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Still Working Hard: Catching Up With Cartoonist Tom Hart
posted December 19, 2004

imageTen years ago, my first in Seattle, I came across Tom Hart through his Xeric-winning graphic novella Hutch Owen's Working Hard, a comedy of attitudes set in a cartoon collision of outsider and corporate cultures. This quickly sent me scurrying for his mini-comics like Love Looks Left. Hart had a very expressive, very loose cartooning style that could almost be called crude by some, but what really hit me at first was the writing. Hart has a real playwright's knack for dialogue; his words gather and dam up and then pour out in lovely, memorable turns of phrase. It also seemed to be writing completely divorced from the various pulp or mainstream writing traditions on which the alternative giants drew -- Tom may say how impressed he is by how much emerging cartoonists now diverge from what he and his numerous peers (Megan Kelso, Thor Jensen, James Sturm, Jon Lewis, Dave Lasky, about three times as many others) accomplished back then, but if you read comics back then you know how startling these comics seemed at the time.

Even better, they're still good, and Tom's comics output since, which he says has now settled into a kind of on-line serialization followed by print collection pattern, remains as enjoyable to read and as evocative of a certain hopeful way of looking at life that has been transformed but not thwarted in the intervening years. As he says below, the New York City-based Hart is a teacher, and edits the alt-comics flavored on-line anthology, which in addition to his own comics output I think puts Tom in a pretty interesting position to comment about comics right now.

Tom Hart's latest Hutch Owen book, Unmarketable, is out any second now if not already from Top Shelf. Bother your comic book retailer.

TOM SPURGEON: I always get confused by what people are doing when they split their time between on-line and printed comics. Can you talk about your last couple and next couple of projects regardless of medium of origin?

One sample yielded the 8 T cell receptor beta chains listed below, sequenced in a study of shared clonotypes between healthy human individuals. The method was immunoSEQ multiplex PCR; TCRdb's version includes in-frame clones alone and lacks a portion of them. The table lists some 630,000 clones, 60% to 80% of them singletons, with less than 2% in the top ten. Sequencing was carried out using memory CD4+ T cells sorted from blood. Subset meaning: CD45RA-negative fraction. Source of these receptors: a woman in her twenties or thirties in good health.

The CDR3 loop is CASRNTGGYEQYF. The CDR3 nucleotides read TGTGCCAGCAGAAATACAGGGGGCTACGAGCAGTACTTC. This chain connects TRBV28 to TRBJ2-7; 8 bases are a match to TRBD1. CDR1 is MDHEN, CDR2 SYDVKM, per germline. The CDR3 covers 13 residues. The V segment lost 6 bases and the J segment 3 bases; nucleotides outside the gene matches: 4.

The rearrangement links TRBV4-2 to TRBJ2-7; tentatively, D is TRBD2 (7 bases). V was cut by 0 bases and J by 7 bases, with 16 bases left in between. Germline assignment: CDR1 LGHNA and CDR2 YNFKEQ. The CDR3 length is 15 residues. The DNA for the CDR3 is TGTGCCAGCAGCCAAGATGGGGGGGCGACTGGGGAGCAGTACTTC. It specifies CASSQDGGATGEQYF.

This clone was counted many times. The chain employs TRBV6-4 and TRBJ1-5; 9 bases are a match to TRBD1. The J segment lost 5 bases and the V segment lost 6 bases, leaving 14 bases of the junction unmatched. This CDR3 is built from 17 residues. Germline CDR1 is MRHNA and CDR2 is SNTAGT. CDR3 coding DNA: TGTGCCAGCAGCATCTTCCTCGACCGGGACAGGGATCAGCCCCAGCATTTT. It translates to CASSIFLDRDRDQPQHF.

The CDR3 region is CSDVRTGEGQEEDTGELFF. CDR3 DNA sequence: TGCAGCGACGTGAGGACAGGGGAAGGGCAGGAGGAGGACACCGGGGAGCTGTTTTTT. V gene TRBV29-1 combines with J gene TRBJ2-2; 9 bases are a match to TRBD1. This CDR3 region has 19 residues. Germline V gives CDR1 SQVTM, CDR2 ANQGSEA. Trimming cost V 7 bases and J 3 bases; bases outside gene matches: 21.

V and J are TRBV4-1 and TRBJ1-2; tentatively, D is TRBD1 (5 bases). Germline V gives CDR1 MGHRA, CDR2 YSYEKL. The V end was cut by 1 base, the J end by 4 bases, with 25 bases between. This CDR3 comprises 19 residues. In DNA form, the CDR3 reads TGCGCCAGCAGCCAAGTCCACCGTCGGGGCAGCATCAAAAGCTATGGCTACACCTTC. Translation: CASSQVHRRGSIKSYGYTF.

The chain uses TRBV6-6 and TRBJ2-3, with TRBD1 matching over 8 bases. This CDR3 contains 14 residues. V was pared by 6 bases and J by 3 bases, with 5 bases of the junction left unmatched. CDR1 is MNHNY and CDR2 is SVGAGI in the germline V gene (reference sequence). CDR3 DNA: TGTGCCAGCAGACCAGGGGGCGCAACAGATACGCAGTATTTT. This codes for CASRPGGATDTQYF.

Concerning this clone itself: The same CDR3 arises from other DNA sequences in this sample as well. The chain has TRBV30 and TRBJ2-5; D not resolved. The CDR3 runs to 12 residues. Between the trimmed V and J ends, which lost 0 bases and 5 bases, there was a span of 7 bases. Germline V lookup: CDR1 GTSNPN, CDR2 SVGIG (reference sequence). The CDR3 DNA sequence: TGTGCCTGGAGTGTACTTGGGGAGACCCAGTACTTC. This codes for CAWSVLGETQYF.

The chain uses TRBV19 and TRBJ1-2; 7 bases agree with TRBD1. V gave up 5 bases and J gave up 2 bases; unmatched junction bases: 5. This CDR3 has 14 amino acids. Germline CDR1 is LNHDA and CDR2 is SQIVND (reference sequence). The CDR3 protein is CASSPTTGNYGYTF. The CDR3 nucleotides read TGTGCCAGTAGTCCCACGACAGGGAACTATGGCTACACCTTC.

imageTOM HART: I'm thinking of most work as winding up in both places, usually with the original work appearing on the web and then being collected in print.

Trunktown, for instance, was a six-month daily project online that is slated to appear in print from Alternative Comics as soon as I can get the files in order, prepare the package, etc.

Hutch Owen: Public Relations, which ran on has just been printed in the second Hutch Owen collection, Unmarketable. I just received copies of that yesterday. I made a few significant changes to art in that piece here and there.

I'm now doing Hutch Owen as a daily and sometimes weekly strip. I'm concentrating on-line because I believe more in the distribution methods there, but ultimately I just wanted to explore the form more. I intend to print them at some point, but haven't given much thought to it yet.

My ideal situation is for this Hutch to be the daily strip of record for the "opinionati." I just made that term up -- does it exist?

SPURGEON: If it didn't, it does now.

HART: We'll see if I can get it in front of the number of eyeballs I want. I will continue this so long as it viable. It takes a tremendous amount of energy to do a daily strip but I think it is the right format for Hutch right now. I am finally able to hit all the ideas I have at a steady clip, and not labor in a long-form story format through ideas that excited me months or a years ago.

And of course I edit, which excites me only as an online venture and I am not interested at all in where any of the work winds up in print, or when.

SPURGEON: With one foot here, one foot there, do you still feel connected to a comics community? Is that even important for you now? Was it ever?

HART: I'll admit to being a social animal, and one who has a strong need for a physical community. I think I feel most connected to the cartoonists I know here in New York City, and to a lesser degree, the vast collection of people doing similar work and who I run into across the country at cons, signings, etc. On-line, I admit to not feeling quite a part of the community as I'd like. This is emotional, not a statement on the status of or accessibility of online comics communities. I think I'm just more physical. I don't like to spend a lot of time online; I'd rather be drawing or talking face to face. A damn fine state of affairs for an online editor to be saying, huh?

SPURGEON: Speaking of face to face, are you still teaching? Has the give and take of teaching, and simply thinking in that way, had an effect on your making art?